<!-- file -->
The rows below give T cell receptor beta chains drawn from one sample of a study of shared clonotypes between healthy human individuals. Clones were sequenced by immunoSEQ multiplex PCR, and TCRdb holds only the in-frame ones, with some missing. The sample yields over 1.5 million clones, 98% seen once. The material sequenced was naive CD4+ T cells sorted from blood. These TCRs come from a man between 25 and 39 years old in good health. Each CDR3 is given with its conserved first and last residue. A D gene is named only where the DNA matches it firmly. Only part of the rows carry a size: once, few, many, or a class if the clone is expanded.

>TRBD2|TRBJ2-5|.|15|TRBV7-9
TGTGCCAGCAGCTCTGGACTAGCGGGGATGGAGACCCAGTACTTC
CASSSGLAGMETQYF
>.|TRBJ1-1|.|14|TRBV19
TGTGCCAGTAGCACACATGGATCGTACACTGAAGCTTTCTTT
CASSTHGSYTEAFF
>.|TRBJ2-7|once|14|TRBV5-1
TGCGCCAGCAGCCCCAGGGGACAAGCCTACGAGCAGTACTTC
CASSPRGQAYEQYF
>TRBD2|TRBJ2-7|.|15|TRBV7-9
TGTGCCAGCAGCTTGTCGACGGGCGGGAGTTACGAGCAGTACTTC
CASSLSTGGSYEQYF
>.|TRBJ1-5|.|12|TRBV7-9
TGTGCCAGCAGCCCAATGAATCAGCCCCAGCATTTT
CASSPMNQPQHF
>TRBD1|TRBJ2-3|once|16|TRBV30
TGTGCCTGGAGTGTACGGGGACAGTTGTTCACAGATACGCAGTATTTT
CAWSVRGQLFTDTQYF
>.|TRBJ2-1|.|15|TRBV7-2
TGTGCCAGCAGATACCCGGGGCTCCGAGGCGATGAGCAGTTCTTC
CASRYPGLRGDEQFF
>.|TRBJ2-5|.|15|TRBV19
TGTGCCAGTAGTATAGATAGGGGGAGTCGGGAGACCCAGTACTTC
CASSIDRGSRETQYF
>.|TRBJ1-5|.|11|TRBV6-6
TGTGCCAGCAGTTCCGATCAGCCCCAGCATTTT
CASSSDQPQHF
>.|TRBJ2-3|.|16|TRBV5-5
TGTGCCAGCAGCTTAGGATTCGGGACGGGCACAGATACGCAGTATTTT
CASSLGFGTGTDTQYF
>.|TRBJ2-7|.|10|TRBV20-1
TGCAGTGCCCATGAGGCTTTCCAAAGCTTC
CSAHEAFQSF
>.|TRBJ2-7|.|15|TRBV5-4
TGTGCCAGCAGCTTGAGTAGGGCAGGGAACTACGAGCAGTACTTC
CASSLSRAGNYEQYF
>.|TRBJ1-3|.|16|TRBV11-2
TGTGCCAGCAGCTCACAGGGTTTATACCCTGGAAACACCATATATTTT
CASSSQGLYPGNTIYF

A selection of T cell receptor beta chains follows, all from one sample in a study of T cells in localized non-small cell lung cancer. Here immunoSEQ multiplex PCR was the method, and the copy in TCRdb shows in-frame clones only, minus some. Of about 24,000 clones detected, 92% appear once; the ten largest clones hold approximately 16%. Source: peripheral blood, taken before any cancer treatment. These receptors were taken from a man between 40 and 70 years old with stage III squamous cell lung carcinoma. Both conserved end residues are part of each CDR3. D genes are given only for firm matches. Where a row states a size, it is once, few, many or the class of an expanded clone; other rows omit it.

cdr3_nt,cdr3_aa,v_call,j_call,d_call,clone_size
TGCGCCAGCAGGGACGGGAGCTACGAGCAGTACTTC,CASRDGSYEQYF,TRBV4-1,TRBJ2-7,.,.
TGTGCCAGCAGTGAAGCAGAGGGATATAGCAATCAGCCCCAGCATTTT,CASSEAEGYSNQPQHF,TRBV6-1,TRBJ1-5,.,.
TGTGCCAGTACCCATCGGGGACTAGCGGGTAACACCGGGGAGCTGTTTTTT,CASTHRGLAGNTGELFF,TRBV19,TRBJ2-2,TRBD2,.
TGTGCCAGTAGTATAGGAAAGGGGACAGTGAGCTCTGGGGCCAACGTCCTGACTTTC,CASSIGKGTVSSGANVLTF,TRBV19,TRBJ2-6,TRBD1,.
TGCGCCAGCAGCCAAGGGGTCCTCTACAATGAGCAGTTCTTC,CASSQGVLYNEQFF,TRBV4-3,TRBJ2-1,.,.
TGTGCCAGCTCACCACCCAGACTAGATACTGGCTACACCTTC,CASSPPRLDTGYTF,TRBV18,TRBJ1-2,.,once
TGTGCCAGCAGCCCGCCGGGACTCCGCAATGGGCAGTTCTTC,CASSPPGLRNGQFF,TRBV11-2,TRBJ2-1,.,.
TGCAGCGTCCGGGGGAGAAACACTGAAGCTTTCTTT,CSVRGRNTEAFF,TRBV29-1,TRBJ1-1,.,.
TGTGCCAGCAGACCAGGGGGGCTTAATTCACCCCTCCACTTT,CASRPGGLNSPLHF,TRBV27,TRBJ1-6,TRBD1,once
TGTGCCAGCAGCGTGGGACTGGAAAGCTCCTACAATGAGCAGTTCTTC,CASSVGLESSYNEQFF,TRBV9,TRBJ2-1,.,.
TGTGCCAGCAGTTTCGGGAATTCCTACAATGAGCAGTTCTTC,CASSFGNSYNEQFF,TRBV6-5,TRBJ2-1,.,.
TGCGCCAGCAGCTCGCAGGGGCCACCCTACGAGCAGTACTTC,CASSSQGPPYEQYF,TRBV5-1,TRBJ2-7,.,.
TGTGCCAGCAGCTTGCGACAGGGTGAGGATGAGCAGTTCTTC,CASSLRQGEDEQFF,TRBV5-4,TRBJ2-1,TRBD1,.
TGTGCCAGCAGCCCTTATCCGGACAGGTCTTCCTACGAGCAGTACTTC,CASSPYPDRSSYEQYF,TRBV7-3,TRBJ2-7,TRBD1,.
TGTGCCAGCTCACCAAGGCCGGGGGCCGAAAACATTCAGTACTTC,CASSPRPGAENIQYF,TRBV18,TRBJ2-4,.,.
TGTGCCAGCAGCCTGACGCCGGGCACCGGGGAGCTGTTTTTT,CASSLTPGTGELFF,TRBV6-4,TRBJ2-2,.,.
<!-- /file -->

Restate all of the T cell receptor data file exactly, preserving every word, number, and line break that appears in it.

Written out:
The rows below give T cell receptor beta chains drawn from one sample of a study of shared clonotypes between healthy human individuals. Clones were sequenced by immunoSEQ multiplex PCR, and TCRdb holds only the in-frame ones, with some missing. The sample yields over 1.5 million clones, 98% seen once. The material sequenced was naive CD4+ T cells sorted from blood. These TCRs come from a man between 25 and 39 years old in good health. Each CDR3 is given with its conserved first and last residue. A D gene is named only where the DNA matches it firmly. Only part of the rows carry a size: once, few, many, or a class if the clone is expanded.

>TRBD2|TRBJ2-5|.|15|TRBV7-9
TGTGCCAGCAGCTCTGGACTAGCGGGGATGGAGACCCAGTACTTC
CASSSGLAGMETQYF
>.|TRBJ1-1|.|14|TRBV19
TGTGCCAGTAGCACACATGGATCGTACACTGAAGCTTTCTTT
CASSTHGSYTEAFF
>.|TRBJ2-7|once|14|TRBV5-1
TGCGCCAGCAGCCCCAGGGGACAAGCCTACGAGCAGTACTTC
CASSPRGQAYEQYF
>TRBD2|TRBJ2-7|.|15|TRBV7-9
TGTGCCAGCAGCTTGTCGACGGGCGGGAGTTACGAGCAGTACTTC
CASSLSTGGSYEQYF
>.|TRBJ1-5|.|12|TRBV7-9
TGTGCCAGCAGCCCAATGAATCAGCCCCAGCATTTT
CASSPMNQPQHF
>TRBD1|TRBJ2-3|once|16|TRBV30
TGTGCCTGGAGTGTACGGGGACAGTTGTTCACAGATACGCAGTATTTT
CAWSVRGQLFTDTQYF
>.|TRBJ2-1|.|15|TRBV7-2
TGTGCCAGCAGATACCCGGGGCTCCGAGGCGATGAGCAGTTCTTC
CASRYPGLRGDEQFF
>.|TRBJ2-5|.|15|TRBV19
TGTGCCAGTAGTATAGATAGGGGGAGTCGGGAGACCCAGTACTTC
CASSIDRGSRETQYF
>.|TRBJ1-5|.|11|TRBV6-6
TGTGCCAGCAGTTCCGATCAGCCCCAGCATTTT
CASSSDQPQHF
>.|TRBJ2-3|.|16|TRBV5-5
TGTGCCAGCAGCTTAGGATTCGGGACGGGCACAGATACGCAGTATTTT
CASSLGFGTGTDTQYF
>.|TRBJ2-7|.|10|TRBV20-1
TGCAGTGCCCATGAGGCTTTCCAAAGCTTC
CSAHEAFQSF
>.|TRBJ2-7|.|15|TRBV5-4
TGTGCCAGCAGCTTGAGTAGGGCAGGGAACTACGAGCAGTACTTC
CASSLSRAGNYEQYF
>.|TRBJ1-3|.|16|TRBV11-2
TGTGCCAGCAGCTCACAGGGTTTATACCCTGGAAACACCATATATTTT
CASSSQGLYPGNTIYF

A selection of T cell receptor beta chains follows, all from one sample in a study of T cells in localized non-small cell lung cancer. Here immunoSEQ multiplex PCR was the method, and the copy in TCRdb shows in-frame clones only, minus some. Of about 24,000 clones detected, 92% appear once; the ten largest clones hold approximately 16%. Source: peripheral blood, taken before any cancer treatment. These receptors were taken from a man between 40 and 70 years old with stage III squamous cell lung carcinoma. Both conserved end residues are part of each CDR3. D genes are given only for firm matches. Where a row states a size, it is once, few, many or the class of an expanded clone; other rows omit it.

cdr3_nt,cdr3_aa,v_call,j_call,d_call,clone_size
TGCGCCAGCAGGGACGGGAGCTACGAGCAGTACTTC,CASRDGSYEQYF,TRBV4-1,TRBJ2-7,.,.
TGTGCCAGCAGTGAAGCAGAGGGATATAGCAATCAGCCCCAGCATTTT,CASSEAEGYSNQPQHF,TRBV6-1,TRBJ1-5,.,.
TGTGCCAGTACCCATCGGGGACTAGCGGGTAACACCGGGGAGCTGTTTTTT,CASTHRGLAGNTGELFF,TRBV19,TRBJ2-2,TRBD2,.
TGTGCCAGTAGTATAGGAAAGGGGACAGTGAGCTCTGGGGCCAACGTCCTGACTTTC,CASSIGKGTVSSGANVLTF,TRBV19,TRBJ2-6,TRBD1,.
TGCGCCAGCAGCCAAGGGGTCCTCTACAATGAGCAGTTCTTC,CASSQGVLYNEQFF,TRBV4-3,TRBJ2-1,.,.
TGTGCCAGCTCACCACCCAGACTAGATACTGGCTACACCTTC,CASSPPRLDTGYTF,TRBV18,TRBJ1-2,.,once
TGTGCCAGCAGCCCGCCGGGACTCCGCAATGGGCAGTTCTTC,CASSPPGLRNGQFF,TRBV11-2,TRBJ2-1,.,.
TGCAGCGTCCGGGGGAGAAACACTGAAGCTTTCTTT,CSVRGRNTEAFF,TRBV29-1,TRBJ1-1,.,.
TGTGCCAGCAGACCAGGGGGGCTTAATTCACCCCTCCACTTT,CASRPGGLNSPLHF,TRBV27,TRBJ1-6,TRBD1,once
TGTGCCAGCAGCGTGGGACTGGAAAGCTCCTACAATGAGCAGTTCTTC,CASSVGLESSYNEQFF,TRBV9,TRBJ2-1,.,.
TGTGCCAGCAGTTTCGGGAATTCCTACAATGAGCAGTTCTTC,CASSFGNSYNEQFF,TRBV6-5,TRBJ2-1,.,.
TGCGCCAGCAGCTCGCAGGGGCCACCCTACGAGCAGTACTTC,CASSSQGPPYEQYF,TRBV5-1,TRBJ2-7,.,.
TGTGCCAGCAGCTTGCGACAGGGTGAGGATGAGCAGTTCTTC,CASSLRQGEDEQFF,TRBV5-4,TRBJ2-1,TRBD1,.
TGTGCCAGCAGCCCTTATCCGGACAGGTCTTCCTACGAGCAGTACTTC,CASSPYPDRSSYEQYF,TRBV7-3,TRBJ2-7,TRBD1,.
TGTGCCAGCTCACCAAGGCCGGGGGCCGAAAACATTCAGTACTTC,CASSPRPGAENIQYF,TRBV18,TRBJ2-4,.,.
TGTGCCAGCAGCCTGACGCCGGGCACCGGGGAGCTGTTTTTT,CASSLTPGTGELFF,TRBV6-4,TRBJ2-2,.,.